Advances in technology and shifts in culture have allowed Canadians to do things we would have never imagined. Take for example working from home. With instant messages and conference calls, some employees barely have to set foot in an office. Now, purchasing a home remotely—that is, putting in an offer without ever setting foot in the property—is gaining popularity. Though it may seem radical to some and controversial to others, North Americans are doing it more than ever.
Who are the people buying remotely?
A 2017 U.S. homebuyers survey found that 33% of buyer make an offer before ever seeing the property. This grew from 19% in 2016 and from 21% in 2015. What’s more astounding is that 41% of these buyers were millennials, 30% were Gen X buyers, and 12% were baby boomers. Younger generations are surely embracing this new way of buying a home.
In addition to millennials, remote property purchases have been popular with those looking for a vacation home, looking to invest in real estate, or hoping to help their children buy a home. These buyers may not want to waste several days flying back and forth to and from a far away city just to look at the home. Especially in the investment property setting, the buyer may not even care what the property looks like. It only matters that they can rent it out and that the market value of the property will appreciate. And information from their real estate agent, a trusted third-party, and visual aids are enough for these types of buyers to put down an offer.
With how a quickly the Toronto real estate market moves, it may not even be realistic for an offshore buyer to visit Toronto to see the property. By the time travel arrangements are made, the property may already have closed with another buyer.
It’s all about your agent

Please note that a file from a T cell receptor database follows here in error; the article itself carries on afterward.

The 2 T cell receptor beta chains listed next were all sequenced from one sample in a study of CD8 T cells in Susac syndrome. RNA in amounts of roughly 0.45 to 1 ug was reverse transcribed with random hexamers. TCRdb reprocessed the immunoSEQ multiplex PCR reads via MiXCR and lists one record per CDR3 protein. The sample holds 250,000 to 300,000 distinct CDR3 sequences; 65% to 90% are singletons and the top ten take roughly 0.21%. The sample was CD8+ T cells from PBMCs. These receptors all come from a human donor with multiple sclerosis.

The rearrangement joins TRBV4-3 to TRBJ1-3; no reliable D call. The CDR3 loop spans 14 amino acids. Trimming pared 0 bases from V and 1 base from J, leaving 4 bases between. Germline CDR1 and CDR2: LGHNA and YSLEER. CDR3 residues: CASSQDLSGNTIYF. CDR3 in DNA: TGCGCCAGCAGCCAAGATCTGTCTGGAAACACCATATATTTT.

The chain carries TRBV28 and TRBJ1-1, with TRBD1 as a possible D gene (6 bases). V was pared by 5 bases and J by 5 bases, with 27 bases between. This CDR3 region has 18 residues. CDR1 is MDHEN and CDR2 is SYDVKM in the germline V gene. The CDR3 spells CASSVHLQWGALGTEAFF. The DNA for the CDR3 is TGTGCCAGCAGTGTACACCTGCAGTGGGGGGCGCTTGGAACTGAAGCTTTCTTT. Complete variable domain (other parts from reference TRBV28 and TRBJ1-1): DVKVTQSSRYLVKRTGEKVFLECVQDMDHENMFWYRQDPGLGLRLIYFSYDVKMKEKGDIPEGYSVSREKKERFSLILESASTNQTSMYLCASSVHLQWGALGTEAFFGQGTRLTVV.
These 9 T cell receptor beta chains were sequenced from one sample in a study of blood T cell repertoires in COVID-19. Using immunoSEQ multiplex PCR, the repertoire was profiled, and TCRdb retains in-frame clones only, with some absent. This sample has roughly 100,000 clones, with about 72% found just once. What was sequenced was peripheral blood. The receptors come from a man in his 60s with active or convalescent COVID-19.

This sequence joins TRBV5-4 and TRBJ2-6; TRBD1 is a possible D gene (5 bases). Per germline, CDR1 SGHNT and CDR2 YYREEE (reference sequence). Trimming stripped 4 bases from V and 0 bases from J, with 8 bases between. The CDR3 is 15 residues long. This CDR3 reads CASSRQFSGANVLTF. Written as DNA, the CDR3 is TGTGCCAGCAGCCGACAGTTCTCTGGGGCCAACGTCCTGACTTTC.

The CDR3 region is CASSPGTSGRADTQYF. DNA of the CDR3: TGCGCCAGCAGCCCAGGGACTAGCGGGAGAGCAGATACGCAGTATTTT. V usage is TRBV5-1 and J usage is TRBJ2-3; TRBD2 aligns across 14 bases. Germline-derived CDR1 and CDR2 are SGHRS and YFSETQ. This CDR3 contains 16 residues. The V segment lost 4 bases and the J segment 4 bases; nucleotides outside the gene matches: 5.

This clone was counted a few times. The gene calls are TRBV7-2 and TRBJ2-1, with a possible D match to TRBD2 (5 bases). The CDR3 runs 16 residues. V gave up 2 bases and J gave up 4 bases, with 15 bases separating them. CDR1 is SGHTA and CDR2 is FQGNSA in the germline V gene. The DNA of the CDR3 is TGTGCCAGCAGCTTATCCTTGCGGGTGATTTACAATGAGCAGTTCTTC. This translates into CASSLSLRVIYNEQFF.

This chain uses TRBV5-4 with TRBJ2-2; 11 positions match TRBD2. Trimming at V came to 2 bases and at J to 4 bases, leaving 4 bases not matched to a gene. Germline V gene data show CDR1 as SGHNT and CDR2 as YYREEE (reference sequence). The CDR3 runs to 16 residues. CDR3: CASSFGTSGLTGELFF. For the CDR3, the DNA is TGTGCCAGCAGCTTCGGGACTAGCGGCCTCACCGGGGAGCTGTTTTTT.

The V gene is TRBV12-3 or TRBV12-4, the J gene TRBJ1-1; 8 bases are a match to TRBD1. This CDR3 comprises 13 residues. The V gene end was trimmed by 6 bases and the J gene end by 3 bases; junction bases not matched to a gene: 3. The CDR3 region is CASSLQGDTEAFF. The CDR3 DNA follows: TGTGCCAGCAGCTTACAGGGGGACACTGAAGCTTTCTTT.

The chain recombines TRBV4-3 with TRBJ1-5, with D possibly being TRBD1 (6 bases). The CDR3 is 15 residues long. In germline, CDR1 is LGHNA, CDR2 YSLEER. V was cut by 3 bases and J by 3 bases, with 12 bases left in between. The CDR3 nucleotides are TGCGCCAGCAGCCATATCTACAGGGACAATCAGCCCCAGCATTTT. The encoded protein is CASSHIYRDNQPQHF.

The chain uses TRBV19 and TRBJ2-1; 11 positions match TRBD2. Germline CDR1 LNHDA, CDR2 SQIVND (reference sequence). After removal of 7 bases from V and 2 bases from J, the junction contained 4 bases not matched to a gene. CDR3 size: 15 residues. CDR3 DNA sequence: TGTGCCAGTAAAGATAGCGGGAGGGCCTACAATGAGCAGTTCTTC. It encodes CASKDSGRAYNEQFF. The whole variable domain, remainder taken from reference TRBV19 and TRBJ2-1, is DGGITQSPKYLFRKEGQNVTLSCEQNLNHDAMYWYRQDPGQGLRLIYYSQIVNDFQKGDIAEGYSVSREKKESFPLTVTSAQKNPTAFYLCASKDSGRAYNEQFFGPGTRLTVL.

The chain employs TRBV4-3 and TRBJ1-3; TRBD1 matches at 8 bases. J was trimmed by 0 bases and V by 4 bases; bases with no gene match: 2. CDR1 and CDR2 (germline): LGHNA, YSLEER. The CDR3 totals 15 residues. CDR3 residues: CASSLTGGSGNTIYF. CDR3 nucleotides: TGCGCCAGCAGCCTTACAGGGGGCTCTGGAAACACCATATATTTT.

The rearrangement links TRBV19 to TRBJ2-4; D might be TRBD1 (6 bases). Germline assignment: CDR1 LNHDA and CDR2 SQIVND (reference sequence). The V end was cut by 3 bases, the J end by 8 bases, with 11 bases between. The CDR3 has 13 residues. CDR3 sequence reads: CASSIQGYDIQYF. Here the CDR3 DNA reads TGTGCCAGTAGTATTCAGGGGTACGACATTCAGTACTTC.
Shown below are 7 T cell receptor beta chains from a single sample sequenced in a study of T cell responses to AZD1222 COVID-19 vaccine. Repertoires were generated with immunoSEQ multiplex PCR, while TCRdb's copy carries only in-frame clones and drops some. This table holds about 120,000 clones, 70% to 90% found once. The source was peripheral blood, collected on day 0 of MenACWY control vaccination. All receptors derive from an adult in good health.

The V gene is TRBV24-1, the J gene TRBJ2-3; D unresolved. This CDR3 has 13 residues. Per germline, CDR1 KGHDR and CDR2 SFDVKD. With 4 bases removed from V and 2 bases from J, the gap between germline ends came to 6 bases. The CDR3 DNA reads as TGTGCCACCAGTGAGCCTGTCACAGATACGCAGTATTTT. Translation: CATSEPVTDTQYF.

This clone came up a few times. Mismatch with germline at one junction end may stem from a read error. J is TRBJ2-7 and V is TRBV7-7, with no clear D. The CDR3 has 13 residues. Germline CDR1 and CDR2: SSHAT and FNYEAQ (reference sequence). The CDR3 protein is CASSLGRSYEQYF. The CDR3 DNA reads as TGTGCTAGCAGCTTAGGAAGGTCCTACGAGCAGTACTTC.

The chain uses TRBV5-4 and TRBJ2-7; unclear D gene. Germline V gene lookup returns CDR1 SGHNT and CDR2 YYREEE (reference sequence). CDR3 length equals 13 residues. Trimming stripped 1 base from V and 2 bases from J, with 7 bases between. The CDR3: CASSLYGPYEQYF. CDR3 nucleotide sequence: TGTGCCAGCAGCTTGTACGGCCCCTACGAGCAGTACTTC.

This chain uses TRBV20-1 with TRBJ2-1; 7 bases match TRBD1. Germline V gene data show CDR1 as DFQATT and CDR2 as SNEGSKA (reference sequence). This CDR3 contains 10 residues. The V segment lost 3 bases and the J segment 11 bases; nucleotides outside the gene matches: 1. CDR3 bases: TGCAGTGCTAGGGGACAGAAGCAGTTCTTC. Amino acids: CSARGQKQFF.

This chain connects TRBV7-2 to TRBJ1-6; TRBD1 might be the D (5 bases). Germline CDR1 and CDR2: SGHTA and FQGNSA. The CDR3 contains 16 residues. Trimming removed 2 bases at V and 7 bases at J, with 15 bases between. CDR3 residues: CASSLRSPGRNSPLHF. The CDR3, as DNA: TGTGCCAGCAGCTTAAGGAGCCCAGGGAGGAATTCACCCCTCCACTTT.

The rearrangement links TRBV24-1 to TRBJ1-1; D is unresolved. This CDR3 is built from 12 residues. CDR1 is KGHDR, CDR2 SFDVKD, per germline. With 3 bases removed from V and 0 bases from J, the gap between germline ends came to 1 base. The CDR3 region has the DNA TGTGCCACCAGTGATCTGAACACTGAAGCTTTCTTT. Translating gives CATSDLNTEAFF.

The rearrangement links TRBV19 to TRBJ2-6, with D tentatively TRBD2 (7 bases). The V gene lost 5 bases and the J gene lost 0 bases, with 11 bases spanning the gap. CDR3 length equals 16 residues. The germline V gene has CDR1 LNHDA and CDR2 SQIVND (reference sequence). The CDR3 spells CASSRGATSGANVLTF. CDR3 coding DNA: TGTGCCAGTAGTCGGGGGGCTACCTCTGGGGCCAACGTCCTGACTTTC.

Richard Silver, Senior-Vice President of Sales at Sotheby’s Realty, warns that it’s never a good idea to purchase a property without seeing it first.
However, remote property purchases are, as Silver states,
Done mostly through third parties who have a strong relationship with the buyer and have established a strong rapport with them.
Sometimes this third party is a friend or family member, but it can also be a real estate agent. A real estate agent in the city you’re planning to buy in can handle most of your transaction on your behalf. This is why finding a good agent is critical in the remote home-buying process.
Quite obviously, it’s ideal that this realtor has experience with the remote home-buying process. This can confirm that he/she understands how the process is done and that they can work with the right technologies and people to close the deal fast and efficiently. They can also make recommendations on local mortgage lenders who work with foreign buyers.
You also need to consider whether the agent works regular business hours. To make the process work, he/she needs to be available 9-5 to help with home-buying procedures such as a home inspection. If your agent is only available evenings and weekends, it may make the whole process impossible.